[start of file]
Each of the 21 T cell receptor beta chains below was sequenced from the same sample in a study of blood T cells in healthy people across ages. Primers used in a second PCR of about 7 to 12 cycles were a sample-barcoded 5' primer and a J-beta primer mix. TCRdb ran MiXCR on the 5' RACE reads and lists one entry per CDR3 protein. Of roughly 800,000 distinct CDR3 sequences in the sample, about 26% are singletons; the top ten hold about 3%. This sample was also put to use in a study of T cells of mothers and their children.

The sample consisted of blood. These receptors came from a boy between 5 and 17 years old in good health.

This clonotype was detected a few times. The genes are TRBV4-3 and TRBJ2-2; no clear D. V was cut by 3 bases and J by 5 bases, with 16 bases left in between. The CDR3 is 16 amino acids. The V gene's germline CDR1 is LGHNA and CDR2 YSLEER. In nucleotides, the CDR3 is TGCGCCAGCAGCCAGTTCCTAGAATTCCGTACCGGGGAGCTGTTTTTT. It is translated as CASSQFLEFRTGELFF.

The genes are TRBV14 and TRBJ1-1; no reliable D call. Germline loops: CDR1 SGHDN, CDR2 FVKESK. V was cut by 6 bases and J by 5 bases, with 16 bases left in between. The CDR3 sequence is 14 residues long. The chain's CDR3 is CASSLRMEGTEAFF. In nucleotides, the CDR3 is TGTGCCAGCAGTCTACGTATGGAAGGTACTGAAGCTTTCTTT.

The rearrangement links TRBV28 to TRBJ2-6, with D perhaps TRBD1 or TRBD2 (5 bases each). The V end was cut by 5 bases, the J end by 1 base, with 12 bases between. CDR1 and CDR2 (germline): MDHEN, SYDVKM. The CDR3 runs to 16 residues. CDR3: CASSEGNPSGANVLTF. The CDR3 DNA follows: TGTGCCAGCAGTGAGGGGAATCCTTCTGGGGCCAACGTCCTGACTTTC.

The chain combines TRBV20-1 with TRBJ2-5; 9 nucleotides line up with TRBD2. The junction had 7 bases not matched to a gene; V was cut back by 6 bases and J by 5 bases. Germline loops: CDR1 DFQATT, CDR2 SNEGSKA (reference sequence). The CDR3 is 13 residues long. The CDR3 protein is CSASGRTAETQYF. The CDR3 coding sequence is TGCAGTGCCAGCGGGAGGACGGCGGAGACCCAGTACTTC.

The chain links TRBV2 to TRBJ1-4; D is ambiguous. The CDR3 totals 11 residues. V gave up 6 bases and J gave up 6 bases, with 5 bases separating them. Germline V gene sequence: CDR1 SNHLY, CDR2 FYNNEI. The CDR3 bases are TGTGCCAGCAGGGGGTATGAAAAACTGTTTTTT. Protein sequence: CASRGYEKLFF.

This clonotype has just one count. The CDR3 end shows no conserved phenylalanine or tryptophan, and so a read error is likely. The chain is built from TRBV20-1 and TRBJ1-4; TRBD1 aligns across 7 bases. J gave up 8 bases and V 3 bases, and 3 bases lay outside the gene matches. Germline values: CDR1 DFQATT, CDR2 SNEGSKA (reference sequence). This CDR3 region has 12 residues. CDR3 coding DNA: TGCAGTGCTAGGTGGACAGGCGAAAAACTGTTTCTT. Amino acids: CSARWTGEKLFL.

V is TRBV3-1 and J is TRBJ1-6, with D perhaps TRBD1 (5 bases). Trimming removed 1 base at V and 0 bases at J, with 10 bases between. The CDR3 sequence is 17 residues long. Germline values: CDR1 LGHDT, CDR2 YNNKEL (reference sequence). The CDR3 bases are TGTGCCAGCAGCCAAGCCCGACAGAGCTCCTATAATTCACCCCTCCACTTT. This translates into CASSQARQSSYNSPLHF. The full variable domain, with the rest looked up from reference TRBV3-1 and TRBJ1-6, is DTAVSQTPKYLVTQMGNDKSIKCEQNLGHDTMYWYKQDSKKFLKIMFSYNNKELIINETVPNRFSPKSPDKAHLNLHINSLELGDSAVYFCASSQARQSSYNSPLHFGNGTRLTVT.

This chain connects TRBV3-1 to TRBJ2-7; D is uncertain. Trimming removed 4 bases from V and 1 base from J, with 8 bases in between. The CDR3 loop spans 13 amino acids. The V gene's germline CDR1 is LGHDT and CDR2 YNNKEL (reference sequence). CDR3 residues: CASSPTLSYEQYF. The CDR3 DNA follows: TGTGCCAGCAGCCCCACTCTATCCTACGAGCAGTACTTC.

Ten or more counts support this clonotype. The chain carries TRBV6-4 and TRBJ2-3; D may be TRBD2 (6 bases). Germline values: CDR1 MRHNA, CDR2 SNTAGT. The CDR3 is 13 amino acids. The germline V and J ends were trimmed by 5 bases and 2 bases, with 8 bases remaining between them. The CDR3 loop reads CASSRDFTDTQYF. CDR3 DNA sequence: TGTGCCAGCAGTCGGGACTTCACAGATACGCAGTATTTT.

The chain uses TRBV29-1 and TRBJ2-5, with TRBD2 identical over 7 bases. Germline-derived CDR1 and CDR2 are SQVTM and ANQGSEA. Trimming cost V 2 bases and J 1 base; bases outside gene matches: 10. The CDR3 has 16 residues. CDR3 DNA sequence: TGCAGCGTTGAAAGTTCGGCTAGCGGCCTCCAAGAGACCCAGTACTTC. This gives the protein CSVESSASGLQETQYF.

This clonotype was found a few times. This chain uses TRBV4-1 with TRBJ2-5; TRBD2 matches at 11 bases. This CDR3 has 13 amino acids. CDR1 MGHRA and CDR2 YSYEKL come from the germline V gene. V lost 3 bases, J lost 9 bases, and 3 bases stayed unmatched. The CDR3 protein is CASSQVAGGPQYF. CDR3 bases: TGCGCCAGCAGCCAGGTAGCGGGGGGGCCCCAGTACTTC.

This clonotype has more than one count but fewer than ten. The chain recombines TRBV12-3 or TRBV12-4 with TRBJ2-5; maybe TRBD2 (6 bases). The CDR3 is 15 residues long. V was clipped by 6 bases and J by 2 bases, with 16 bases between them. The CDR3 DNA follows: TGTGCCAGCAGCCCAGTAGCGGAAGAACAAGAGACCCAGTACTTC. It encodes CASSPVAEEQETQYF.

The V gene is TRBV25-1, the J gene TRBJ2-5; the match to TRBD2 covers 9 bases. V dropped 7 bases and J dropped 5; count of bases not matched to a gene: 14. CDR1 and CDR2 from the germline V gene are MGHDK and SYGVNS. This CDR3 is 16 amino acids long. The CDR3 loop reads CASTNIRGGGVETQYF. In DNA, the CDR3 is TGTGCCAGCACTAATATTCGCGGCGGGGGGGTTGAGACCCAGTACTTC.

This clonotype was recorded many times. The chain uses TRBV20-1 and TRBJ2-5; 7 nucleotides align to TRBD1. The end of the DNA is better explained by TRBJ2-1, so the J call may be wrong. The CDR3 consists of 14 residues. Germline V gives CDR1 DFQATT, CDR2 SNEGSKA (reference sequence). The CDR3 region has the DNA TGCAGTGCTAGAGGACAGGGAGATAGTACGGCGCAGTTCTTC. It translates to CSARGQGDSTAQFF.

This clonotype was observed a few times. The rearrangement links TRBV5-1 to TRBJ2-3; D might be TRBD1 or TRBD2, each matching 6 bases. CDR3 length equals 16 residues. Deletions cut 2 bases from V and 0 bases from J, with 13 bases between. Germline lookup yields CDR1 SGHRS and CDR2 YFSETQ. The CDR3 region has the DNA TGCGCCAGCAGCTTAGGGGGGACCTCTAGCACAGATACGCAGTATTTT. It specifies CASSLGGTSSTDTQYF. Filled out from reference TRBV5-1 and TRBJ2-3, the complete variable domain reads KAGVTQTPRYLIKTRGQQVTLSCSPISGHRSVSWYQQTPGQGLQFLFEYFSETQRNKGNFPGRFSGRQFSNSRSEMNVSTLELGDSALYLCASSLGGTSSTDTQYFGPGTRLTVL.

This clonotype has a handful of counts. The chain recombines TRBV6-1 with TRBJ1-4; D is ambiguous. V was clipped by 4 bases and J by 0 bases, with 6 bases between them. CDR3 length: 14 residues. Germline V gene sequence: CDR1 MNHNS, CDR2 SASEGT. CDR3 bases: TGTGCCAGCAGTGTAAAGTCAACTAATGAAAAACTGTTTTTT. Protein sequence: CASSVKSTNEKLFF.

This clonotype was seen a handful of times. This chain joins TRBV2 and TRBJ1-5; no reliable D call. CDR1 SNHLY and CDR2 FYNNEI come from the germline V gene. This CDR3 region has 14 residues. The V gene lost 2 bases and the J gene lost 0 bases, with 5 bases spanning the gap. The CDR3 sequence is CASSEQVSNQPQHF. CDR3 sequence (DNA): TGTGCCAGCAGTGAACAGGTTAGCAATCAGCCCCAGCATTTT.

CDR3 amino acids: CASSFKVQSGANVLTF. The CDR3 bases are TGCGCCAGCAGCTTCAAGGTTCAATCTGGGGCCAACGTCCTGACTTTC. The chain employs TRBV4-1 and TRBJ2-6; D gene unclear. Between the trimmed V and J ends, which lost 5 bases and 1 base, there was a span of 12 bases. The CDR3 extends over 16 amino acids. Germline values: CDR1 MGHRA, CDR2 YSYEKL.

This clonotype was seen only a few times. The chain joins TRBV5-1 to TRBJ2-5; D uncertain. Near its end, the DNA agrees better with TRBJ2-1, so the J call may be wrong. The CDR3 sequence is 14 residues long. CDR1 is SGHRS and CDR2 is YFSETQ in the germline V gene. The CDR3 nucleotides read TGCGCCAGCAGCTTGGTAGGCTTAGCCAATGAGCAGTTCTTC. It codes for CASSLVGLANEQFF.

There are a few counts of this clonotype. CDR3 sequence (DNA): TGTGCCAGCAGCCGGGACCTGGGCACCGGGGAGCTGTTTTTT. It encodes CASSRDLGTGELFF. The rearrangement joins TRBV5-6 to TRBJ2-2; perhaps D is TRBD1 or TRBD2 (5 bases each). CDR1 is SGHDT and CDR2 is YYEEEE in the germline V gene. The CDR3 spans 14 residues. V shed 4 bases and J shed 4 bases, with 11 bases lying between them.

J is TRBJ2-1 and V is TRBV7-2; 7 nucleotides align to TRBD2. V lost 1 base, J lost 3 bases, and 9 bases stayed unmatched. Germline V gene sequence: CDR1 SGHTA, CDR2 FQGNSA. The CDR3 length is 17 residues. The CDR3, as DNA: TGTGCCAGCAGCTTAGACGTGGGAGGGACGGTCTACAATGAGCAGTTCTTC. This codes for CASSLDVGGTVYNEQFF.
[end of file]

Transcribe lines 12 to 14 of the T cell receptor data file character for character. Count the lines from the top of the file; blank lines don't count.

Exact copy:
The chain uses TRBV29-1 and TRBJ2-5, with TRBD2 identical over 7 bases. Germline-derived CDR1 and CDR2 are SQVTM and ANQGSEA. Trimming cost V 2 bases and J 1 base; bases outside gene matches: 10. The CDR3 has 16 residues. CDR3 DNA sequence: TGCAGCGTTGAAAGTTCGGCTAGCGGCCTCCAAGAGACCCAGTACTTC. This gives the protein CSVESSASGLQETQYF.

This clonotype was found a few times. This chain uses TRBV4-1 with TRBJ2-5; TRBD2 matches at 11 bases. This CDR3 has 13 amino acids. CDR1 MGHRA and CDR2 YSYEKL come from the germline V gene. V lost 3 bases, J lost 9 bases, and 3 bases stayed unmatched. The CDR3 protein is CASSQVAGGPQYF. CDR3 bases: TGCGCCAGCAGCCAGGTAGCGGGGGGGCCCCAGTACTTC.

This clonotype has more than one count but fewer than ten. The chain recombines TRBV12-3 or TRBV12-4 with TRBJ2-5; maybe TRBD2 (6 bases). The CDR3 is 15 residues long. V was clipped by 6 bases and J by 2 bases, with 16 bases between them. The CDR3 DNA follows: TGTGCCAGCAGCCCAGTAGCGGAAGAACAAGAGACCCAGTACTTC. It encodes CASSPVAEEQETQYF.